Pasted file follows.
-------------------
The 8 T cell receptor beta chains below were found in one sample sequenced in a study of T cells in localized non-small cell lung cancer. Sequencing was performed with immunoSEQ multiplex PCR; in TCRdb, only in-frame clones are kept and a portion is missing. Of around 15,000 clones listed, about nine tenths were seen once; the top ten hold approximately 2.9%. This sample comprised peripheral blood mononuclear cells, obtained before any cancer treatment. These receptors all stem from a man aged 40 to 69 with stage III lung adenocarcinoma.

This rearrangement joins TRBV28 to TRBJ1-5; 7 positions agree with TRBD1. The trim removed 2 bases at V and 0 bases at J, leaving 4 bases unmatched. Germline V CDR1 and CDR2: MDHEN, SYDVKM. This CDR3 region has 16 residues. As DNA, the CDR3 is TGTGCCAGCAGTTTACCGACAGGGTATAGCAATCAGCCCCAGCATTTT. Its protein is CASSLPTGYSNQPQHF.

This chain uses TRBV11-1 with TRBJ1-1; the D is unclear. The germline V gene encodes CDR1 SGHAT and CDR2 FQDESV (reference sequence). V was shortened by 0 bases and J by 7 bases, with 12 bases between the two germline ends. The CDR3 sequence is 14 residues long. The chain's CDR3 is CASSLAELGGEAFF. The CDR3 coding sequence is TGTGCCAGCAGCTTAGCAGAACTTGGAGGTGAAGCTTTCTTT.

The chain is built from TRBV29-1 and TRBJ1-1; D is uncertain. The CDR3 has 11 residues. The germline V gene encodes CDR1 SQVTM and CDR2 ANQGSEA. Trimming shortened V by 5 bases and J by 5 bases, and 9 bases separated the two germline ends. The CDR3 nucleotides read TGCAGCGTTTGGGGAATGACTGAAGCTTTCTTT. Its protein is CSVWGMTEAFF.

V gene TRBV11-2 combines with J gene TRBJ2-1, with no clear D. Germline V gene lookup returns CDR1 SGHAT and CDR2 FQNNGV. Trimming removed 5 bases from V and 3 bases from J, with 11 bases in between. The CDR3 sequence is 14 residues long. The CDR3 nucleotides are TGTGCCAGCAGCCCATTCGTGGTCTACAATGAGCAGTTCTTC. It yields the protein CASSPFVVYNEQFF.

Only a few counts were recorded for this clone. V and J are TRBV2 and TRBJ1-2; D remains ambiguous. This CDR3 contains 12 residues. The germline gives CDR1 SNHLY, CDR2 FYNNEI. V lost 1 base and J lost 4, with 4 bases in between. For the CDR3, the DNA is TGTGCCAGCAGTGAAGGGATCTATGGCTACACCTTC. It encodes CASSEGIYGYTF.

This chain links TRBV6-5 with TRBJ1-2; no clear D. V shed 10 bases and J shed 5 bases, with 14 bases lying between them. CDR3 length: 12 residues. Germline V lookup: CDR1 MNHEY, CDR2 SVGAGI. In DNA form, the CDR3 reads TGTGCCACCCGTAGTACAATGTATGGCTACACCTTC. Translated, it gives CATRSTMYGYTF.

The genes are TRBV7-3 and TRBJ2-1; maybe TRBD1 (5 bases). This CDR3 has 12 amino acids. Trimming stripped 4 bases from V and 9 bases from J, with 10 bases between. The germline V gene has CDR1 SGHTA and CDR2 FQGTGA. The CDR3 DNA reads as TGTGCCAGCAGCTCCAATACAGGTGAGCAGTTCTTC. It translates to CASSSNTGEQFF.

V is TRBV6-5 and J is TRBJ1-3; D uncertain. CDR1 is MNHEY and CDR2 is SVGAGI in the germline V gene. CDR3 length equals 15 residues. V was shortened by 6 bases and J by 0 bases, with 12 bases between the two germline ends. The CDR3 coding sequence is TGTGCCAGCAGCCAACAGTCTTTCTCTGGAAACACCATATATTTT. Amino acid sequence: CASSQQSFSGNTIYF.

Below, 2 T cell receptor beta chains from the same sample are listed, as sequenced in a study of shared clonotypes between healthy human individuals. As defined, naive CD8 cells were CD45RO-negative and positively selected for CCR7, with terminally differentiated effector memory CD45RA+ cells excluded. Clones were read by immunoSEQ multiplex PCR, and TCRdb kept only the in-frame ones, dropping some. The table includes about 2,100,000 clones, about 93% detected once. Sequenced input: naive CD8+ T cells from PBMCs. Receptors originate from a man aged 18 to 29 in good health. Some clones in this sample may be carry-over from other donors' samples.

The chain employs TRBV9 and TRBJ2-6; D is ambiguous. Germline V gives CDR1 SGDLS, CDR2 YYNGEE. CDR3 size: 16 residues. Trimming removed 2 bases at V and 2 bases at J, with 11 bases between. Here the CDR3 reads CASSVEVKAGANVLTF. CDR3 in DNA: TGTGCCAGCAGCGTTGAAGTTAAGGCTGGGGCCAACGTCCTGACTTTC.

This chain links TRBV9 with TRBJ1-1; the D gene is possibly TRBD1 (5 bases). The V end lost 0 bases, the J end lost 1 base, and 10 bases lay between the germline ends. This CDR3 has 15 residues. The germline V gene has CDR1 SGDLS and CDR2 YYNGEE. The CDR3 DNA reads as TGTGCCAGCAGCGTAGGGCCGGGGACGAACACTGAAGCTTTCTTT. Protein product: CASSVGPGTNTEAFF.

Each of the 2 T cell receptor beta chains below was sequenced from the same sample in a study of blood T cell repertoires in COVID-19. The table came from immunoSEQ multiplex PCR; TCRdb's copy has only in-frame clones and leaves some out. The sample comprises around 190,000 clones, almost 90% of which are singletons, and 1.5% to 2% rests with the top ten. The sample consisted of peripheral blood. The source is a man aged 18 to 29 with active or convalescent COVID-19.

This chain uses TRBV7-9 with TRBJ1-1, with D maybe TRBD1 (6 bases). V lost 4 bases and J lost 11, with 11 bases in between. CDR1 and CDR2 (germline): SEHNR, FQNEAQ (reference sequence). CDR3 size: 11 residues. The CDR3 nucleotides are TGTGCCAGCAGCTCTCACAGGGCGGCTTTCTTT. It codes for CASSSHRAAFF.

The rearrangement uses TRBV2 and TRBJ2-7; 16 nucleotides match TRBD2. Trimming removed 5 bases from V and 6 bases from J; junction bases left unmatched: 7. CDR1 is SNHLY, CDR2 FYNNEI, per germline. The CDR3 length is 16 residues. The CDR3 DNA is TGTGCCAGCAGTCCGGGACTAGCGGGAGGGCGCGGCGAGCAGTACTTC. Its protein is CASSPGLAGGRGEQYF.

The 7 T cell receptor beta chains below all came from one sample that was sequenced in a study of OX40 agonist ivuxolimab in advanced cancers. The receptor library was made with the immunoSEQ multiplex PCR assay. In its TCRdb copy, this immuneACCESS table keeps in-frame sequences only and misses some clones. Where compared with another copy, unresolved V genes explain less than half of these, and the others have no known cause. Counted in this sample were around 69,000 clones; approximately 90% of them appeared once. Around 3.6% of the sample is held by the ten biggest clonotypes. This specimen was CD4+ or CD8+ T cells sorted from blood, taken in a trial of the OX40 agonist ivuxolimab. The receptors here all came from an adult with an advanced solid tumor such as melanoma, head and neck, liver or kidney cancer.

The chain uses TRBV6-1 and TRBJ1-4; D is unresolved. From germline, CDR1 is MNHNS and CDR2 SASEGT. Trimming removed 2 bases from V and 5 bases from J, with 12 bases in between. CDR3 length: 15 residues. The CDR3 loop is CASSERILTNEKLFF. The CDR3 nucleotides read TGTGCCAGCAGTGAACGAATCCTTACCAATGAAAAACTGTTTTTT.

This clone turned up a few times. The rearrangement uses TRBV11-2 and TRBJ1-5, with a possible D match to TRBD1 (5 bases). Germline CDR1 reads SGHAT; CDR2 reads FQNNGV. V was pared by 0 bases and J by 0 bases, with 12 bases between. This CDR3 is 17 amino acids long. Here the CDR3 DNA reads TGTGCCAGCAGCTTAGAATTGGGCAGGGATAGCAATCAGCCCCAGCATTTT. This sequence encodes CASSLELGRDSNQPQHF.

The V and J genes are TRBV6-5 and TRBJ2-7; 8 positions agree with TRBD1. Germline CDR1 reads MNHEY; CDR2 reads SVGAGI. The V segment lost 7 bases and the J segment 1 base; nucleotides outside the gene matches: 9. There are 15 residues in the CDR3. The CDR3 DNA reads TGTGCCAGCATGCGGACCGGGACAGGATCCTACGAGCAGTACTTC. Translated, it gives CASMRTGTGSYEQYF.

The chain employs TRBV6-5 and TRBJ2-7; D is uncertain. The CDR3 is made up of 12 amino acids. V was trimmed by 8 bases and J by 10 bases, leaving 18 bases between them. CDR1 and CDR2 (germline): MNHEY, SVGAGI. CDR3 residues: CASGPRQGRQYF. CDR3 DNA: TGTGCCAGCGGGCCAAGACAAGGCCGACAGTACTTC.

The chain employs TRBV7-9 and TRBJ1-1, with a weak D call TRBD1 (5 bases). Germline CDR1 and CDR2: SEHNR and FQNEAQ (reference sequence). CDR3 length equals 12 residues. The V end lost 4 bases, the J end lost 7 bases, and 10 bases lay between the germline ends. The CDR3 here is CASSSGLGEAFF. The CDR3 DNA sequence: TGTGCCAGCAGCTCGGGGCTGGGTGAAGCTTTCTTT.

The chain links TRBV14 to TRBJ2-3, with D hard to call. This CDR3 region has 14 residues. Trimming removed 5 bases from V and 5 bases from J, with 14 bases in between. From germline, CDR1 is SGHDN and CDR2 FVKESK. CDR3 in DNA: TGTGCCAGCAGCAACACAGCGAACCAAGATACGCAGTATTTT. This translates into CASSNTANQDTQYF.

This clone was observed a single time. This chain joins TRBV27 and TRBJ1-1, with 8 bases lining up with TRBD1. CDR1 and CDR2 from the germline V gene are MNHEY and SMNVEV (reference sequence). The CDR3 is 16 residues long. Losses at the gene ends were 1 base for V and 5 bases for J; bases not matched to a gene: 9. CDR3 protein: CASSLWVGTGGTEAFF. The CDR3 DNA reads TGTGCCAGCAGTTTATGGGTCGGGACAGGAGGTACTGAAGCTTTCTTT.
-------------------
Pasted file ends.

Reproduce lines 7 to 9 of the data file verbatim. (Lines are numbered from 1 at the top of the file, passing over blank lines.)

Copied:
This chain links TRBV6-5 with TRBJ1-2; no clear D. V shed 10 bases and J shed 5 bases, with 14 bases lying between them. CDR3 length: 12 residues. Germline V lookup: CDR1 MNHEY, CDR2 SVGAGI. In DNA form, the CDR3 reads TGTGCCACCCGTAGTACAATGTATGGCTACACCTTC. Translated, it gives CATRSTMYGYTF.

The genes are TRBV7-3 and TRBJ2-1; maybe TRBD1 (5 bases). This CDR3 has 12 amino acids. Trimming stripped 4 bases from V and 9 bases from J, with 10 bases between. The germline V gene has CDR1 SGHTA and CDR2 FQGTGA. The CDR3 DNA reads as TGTGCCAGCAGCTCCAATACAGGTGAGCAGTTCTTC. It translates to CASSSNTGEQFF.

V is TRBV6-5 and J is TRBJ1-3; D uncertain. CDR1 is MNHEY and CDR2 is SVGAGI in the germline V gene. CDR3 length equals 15 residues. V was shortened by 6 bases and J by 0 bases, with 12 bases between the two germline ends. The CDR3 coding sequence is TGTGCCAGCAGCCAACAGTCTTTCTCTGGAAACACCATATATTTT. Amino acid sequence: CASSQQSFSGNTIYF.